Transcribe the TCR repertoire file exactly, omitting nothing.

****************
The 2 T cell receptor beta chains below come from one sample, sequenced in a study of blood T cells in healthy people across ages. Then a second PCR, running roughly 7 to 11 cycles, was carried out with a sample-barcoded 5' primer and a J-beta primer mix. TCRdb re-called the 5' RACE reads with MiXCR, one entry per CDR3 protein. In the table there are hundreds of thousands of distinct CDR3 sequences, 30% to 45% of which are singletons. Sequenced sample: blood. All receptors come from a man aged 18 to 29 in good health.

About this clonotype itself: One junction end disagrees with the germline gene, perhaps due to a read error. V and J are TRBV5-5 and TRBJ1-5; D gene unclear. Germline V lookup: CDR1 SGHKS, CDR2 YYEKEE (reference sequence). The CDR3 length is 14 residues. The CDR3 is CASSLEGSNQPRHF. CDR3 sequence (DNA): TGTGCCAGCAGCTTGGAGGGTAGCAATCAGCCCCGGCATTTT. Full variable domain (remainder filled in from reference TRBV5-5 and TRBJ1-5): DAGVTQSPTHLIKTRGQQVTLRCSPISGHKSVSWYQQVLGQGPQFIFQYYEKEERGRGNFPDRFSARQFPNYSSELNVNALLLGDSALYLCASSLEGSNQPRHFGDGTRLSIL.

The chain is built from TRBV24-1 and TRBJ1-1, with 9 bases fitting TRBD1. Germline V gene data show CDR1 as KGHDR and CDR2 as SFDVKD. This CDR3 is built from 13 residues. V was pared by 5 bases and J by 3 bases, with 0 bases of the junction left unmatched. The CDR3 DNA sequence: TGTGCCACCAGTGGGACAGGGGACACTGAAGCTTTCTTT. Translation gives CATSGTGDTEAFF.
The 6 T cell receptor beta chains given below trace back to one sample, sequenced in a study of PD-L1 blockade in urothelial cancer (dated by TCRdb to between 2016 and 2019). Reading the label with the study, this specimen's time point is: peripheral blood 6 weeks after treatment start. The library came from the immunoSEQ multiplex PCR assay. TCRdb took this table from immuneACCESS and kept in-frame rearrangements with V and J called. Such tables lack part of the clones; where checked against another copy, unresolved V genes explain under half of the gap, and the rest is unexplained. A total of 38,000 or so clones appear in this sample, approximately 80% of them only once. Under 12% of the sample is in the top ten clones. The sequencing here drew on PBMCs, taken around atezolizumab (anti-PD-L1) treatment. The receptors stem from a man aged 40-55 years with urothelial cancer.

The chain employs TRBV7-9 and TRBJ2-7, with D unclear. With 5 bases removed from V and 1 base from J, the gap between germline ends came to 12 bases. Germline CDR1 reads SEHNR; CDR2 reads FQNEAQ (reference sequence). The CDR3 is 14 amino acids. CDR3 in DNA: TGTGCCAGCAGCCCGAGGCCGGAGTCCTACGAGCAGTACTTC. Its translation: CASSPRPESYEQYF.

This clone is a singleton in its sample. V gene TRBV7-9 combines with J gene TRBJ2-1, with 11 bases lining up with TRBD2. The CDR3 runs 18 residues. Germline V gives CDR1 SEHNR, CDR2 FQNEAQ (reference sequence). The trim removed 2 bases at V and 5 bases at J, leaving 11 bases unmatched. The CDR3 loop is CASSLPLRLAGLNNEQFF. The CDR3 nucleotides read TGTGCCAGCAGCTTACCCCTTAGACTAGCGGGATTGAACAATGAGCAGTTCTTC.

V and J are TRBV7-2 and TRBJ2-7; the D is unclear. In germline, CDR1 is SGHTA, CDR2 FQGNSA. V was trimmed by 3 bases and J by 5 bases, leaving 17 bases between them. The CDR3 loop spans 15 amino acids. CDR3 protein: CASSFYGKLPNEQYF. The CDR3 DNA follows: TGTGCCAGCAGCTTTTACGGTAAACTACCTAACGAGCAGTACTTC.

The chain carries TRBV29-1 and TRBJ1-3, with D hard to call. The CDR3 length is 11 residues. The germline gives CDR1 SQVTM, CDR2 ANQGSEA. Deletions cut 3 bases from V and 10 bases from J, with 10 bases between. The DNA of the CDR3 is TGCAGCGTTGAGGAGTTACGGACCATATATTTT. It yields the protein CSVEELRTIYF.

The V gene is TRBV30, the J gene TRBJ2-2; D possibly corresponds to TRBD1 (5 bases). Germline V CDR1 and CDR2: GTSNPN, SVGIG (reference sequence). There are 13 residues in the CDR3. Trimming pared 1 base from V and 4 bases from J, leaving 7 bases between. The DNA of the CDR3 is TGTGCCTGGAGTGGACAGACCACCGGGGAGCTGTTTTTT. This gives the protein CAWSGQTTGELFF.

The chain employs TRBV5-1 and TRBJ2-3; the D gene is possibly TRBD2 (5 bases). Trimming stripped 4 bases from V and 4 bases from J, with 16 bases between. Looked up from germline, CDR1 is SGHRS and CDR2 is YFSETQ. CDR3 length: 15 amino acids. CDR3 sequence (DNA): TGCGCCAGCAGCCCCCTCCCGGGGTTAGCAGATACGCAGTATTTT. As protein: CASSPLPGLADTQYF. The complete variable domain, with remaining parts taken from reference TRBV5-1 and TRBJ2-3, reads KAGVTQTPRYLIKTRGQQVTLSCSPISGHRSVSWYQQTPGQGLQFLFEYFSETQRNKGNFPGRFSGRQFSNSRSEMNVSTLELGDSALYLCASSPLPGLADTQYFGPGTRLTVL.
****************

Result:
The 2 T cell receptor beta chains below come from one sample, sequenced in a study of blood T cells in healthy people across ages. Then a second PCR, running roughly 7 to 11 cycles, was carried out with a sample-barcoded 5' primer and a J-beta primer mix. TCRdb re-called the 5' RACE reads with MiXCR, one entry per CDR3 protein. In the table there are hundreds of thousands of distinct CDR3 sequences, 30% to 45% of which are singletons. Sequenced sample: blood. All receptors come from a man aged 18 to 29 in good health.

About this clonotype itself: One junction end disagrees with the germline gene, perhaps due to a read error. V and J are TRBV5-5 and TRBJ1-5; D gene unclear. Germline V lookup: CDR1 SGHKS, CDR2 YYEKEE (reference sequence). The CDR3 length is 14 residues. The CDR3 is CASSLEGSNQPRHF. CDR3 sequence (DNA): TGTGCCAGCAGCTTGGAGGGTAGCAATCAGCCCCGGCATTTT. Full variable domain (remainder filled in from reference TRBV5-5 and TRBJ1-5): DAGVTQSPTHLIKTRGQQVTLRCSPISGHKSVSWYQQVLGQGPQFIFQYYEKEERGRGNFPDRFSARQFPNYSSELNVNALLLGDSALYLCASSLEGSNQPRHFGDGTRLSIL.

The chain is built from TRBV24-1 and TRBJ1-1, with 9 bases fitting TRBD1. Germline V gene data show CDR1 as KGHDR and CDR2 as SFDVKD. This CDR3 is built from 13 residues. V was pared by 5 bases and J by 3 bases, with 0 bases of the junction left unmatched. The CDR3 DNA sequence: TGTGCCACCAGTGGGACAGGGGACACTGAAGCTTTCTTT. Translation gives CATSGTGDTEAFF.
The 6 T cell receptor beta chains given below trace back to one sample, sequenced in a study of PD-L1 blockade in urothelial cancer (dated by TCRdb to between 2016 and 2019). Reading the label with the study, this specimen's time point is: peripheral blood 6 weeks after treatment start. The library came from the immunoSEQ multiplex PCR assay. TCRdb took this table from immuneACCESS and kept in-frame rearrangements with V and J called. Such tables lack part of the clones; where checked against another copy, unresolved V genes explain under half of the gap, and the rest is unexplained. A total of 38,000 or so clones appear in this sample, approximately 80% of them only once. Under 12% of the sample is in the top ten clones. The sequencing here drew on PBMCs, taken around atezolizumab (anti-PD-L1) treatment. The receptors stem from a man aged 40-55 years with urothelial cancer.

The chain employs TRBV7-9 and TRBJ2-7, with D unclear. With 5 bases removed from V and 1 base from J, the gap between germline ends came to 12 bases. Germline CDR1 reads SEHNR; CDR2 reads FQNEAQ (reference sequence). The CDR3 is 14 amino acids. CDR3 in DNA: TGTGCCAGCAGCCCGAGGCCGGAGTCCTACGAGCAGTACTTC. Its translation: CASSPRPESYEQYF.

This clone is a singleton in its sample. V gene TRBV7-9 combines with J gene TRBJ2-1, with 11 bases lining up with TRBD2. The CDR3 runs 18 residues. Germline V gives CDR1 SEHNR, CDR2 FQNEAQ (reference sequence). The trim removed 2 bases at V and 5 bases at J, leaving 11 bases unmatched. The CDR3 loop is CASSLPLRLAGLNNEQFF. The CDR3 nucleotides read TGTGCCAGCAGCTTACCCCTTAGACTAGCGGGATTGAACAATGAGCAGTTCTTC.

V and J are TRBV7-2 and TRBJ2-7; the D is unclear. In germline, CDR1 is SGHTA, CDR2 FQGNSA. V was trimmed by 3 bases and J by 5 bases, leaving 17 bases between them. The CDR3 loop spans 15 amino acids. CDR3 protein: CASSFYGKLPNEQYF. The CDR3 DNA follows: TGTGCCAGCAGCTTTTACGGTAAACTACCTAACGAGCAGTACTTC.

The chain carries TRBV29-1 and TRBJ1-3, with D hard to call. The CDR3 length is 11 residues. The germline gives CDR1 SQVTM, CDR2 ANQGSEA. Deletions cut 3 bases from V and 10 bases from J, with 10 bases between. The DNA of the CDR3 is TGCAGCGTTGAGGAGTTACGGACCATATATTTT. It yields the protein CSVEELRTIYF.

The V gene is TRBV30, the J gene TRBJ2-2; D possibly corresponds to TRBD1 (5 bases). Germline V CDR1 and CDR2: GTSNPN, SVGIG (reference sequence). There are 13 residues in the CDR3. Trimming pared 1 base from V and 4 bases from J, leaving 7 bases between. The DNA of the CDR3 is TGTGCCTGGAGTGGACAGACCACCGGGGAGCTGTTTTTT. This gives the protein CAWSGQTTGELFF.

The chain employs TRBV5-1 and TRBJ2-3; the D gene is possibly TRBD2 (5 bases). Trimming stripped 4 bases from V and 4 bases from J, with 16 bases between. Looked up from germline, CDR1 is SGHRS and CDR2 is YFSETQ. CDR3 length: 15 amino acids. CDR3 sequence (DNA): TGCGCCAGCAGCCCCCTCCCGGGGTTAGCAGATACGCAGTATTTT. As protein: CASSPLPGLADTQYF. The complete variable domain, with remaining parts taken from reference TRBV5-1 and TRBJ2-3, reads KAGVTQTPRYLIKTRGQQVTLSCSPISGHRSVSWYQQTPGQGLQFLFEYFSETQRNKGNFPGRFSGRQFSNSRSEMNVSTLELGDSALYLCASSPLPGLADTQYFGPGTRLTVL.